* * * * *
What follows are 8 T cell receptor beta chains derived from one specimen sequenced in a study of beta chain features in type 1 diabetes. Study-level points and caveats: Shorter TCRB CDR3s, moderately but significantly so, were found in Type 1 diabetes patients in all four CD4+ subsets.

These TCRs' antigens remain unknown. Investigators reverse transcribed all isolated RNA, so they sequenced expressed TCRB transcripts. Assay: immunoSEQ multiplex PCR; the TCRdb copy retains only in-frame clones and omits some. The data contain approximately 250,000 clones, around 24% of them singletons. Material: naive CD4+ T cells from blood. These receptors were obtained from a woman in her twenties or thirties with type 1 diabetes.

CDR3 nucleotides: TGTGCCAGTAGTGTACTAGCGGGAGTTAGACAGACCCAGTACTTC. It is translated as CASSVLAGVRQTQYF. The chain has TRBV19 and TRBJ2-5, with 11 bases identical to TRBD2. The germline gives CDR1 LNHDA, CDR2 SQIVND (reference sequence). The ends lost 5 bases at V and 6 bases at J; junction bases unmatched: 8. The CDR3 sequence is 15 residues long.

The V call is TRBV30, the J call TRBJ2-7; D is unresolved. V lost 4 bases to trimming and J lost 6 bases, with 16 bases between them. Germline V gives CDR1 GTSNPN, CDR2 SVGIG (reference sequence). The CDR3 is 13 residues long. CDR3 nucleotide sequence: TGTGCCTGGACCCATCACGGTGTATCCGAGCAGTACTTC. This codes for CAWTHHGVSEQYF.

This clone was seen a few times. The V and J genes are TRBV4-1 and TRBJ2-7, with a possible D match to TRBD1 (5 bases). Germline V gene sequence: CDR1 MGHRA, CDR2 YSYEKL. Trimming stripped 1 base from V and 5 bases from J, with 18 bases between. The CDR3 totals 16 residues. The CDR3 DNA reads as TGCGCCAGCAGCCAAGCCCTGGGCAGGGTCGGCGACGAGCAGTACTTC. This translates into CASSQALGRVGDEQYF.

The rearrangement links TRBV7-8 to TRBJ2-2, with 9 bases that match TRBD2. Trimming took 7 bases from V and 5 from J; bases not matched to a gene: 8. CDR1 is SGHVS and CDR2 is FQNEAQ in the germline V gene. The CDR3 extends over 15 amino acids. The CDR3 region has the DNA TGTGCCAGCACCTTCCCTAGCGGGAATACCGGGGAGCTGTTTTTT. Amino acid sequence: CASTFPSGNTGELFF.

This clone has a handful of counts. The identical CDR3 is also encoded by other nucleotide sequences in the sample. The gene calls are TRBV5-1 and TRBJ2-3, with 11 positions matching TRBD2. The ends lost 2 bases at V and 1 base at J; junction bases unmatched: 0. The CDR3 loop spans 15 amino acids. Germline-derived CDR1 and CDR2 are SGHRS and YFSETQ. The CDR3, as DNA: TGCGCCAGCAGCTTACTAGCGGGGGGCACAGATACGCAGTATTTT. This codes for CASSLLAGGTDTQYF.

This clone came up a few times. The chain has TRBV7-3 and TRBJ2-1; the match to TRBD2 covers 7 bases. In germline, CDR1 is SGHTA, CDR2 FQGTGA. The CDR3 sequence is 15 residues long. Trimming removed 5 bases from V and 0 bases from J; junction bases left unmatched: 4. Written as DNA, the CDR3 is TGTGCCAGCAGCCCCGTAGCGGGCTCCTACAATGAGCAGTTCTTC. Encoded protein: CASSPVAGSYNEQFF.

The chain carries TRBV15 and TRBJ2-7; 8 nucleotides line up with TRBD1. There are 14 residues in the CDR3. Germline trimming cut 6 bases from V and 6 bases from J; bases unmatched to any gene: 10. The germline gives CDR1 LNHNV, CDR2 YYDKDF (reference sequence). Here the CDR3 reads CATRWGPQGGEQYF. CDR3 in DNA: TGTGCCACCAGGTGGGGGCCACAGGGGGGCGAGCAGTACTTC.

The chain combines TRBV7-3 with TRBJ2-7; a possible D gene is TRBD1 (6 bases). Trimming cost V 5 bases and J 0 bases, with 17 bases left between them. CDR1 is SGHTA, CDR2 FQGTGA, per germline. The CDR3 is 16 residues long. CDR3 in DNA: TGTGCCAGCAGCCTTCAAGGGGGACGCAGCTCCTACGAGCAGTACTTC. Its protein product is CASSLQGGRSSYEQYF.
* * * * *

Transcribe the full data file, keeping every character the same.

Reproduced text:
What follows are 8 T cell receptor beta chains derived from one specimen sequenced in a study of beta chain features in type 1 diabetes. Study-level points and caveats: Shorter TCRB CDR3s, moderately but significantly so, were found in Type 1 diabetes patients in all four CD4+ subsets.

These TCRs' antigens remain unknown. Investigators reverse transcribed all isolated RNA, so they sequenced expressed TCRB transcripts. Assay: immunoSEQ multiplex PCR; the TCRdb copy retains only in-frame clones and omits some. The data contain approximately 250,000 clones, around 24% of them singletons. Material: naive CD4+ T cells from blood. These receptors were obtained from a woman in her twenties or thirties with type 1 diabetes.

CDR3 nucleotides: TGTGCCAGTAGTGTACTAGCGGGAGTTAGACAGACCCAGTACTTC. It is translated as CASSVLAGVRQTQYF. The chain has TRBV19 and TRBJ2-5, with 11 bases identical to TRBD2. The germline gives CDR1 LNHDA, CDR2 SQIVND (reference sequence). The ends lost 5 bases at V and 6 bases at J; junction bases unmatched: 8. The CDR3 sequence is 15 residues long.

The V call is TRBV30, the J call TRBJ2-7; D is unresolved. V lost 4 bases to trimming and J lost 6 bases, with 16 bases between them. Germline V gives CDR1 GTSNPN, CDR2 SVGIG (reference sequence). The CDR3 is 13 residues long. CDR3 nucleotide sequence: TGTGCCTGGACCCATCACGGTGTATCCGAGCAGTACTTC. This codes for CAWTHHGVSEQYF.

This clone was seen a few times. The V and J genes are TRBV4-1 and TRBJ2-7, with a possible D match to TRBD1 (5 bases). Germline V gene sequence: CDR1 MGHRA, CDR2 YSYEKL. Trimming stripped 1 base from V and 5 bases from J, with 18 bases between. The CDR3 totals 16 residues. The CDR3 DNA reads as TGCGCCAGCAGCCAAGCCCTGGGCAGGGTCGGCGACGAGCAGTACTTC. This translates into CASSQALGRVGDEQYF.

The rearrangement links TRBV7-8 to TRBJ2-2, with 9 bases that match TRBD2. Trimming took 7 bases from V and 5 from J; bases not matched to a gene: 8. CDR1 is SGHVS and CDR2 is FQNEAQ in the germline V gene. The CDR3 extends over 15 amino acids. The CDR3 region has the DNA TGTGCCAGCACCTTCCCTAGCGGGAATACCGGGGAGCTGTTTTTT. Amino acid sequence: CASTFPSGNTGELFF.

This clone has a handful of counts. The identical CDR3 is also encoded by other nucleotide sequences in the sample. The gene calls are TRBV5-1 and TRBJ2-3, with 11 positions matching TRBD2. The ends lost 2 bases at V and 1 base at J; junction bases unmatched: 0. The CDR3 loop spans 15 amino acids. Germline-derived CDR1 and CDR2 are SGHRS and YFSETQ. The CDR3, as DNA: TGCGCCAGCAGCTTACTAGCGGGGGGCACAGATACGCAGTATTTT. This codes for CASSLLAGGTDTQYF.

This clone came up a few times. The chain has TRBV7-3 and TRBJ2-1; the match to TRBD2 covers 7 bases. In germline, CDR1 is SGHTA, CDR2 FQGTGA. The CDR3 sequence is 15 residues long. Trimming removed 5 bases from V and 0 bases from J; junction bases left unmatched: 4. Written as DNA, the CDR3 is TGTGCCAGCAGCCCCGTAGCGGGCTCCTACAATGAGCAGTTCTTC. Encoded protein: CASSPVAGSYNEQFF.

The chain carries TRBV15 and TRBJ2-7; 8 nucleotides line up with TRBD1. There are 14 residues in the CDR3. Germline trimming cut 6 bases from V and 6 bases from J; bases unmatched to any gene: 10. The germline gives CDR1 LNHNV, CDR2 YYDKDF (reference sequence). Here the CDR3 reads CATRWGPQGGEQYF. CDR3 in DNA: TGTGCCACCAGGTGGGGGCCACAGGGGGGCGAGCAGTACTTC.

The chain combines TRBV7-3 with TRBJ2-7; a possible D gene is TRBD1 (6 bases). Trimming cost V 5 bases and J 0 bases, with 17 bases left between them. CDR1 is SGHTA, CDR2 FQGTGA, per germline. The CDR3 is 16 residues long. CDR3 in DNA: TGTGCCAGCAGCCTTCAAGGGGGACGCAGCTCCTACGAGCAGTACTTC. Its protein product is CASSLQGGRSSYEQYF.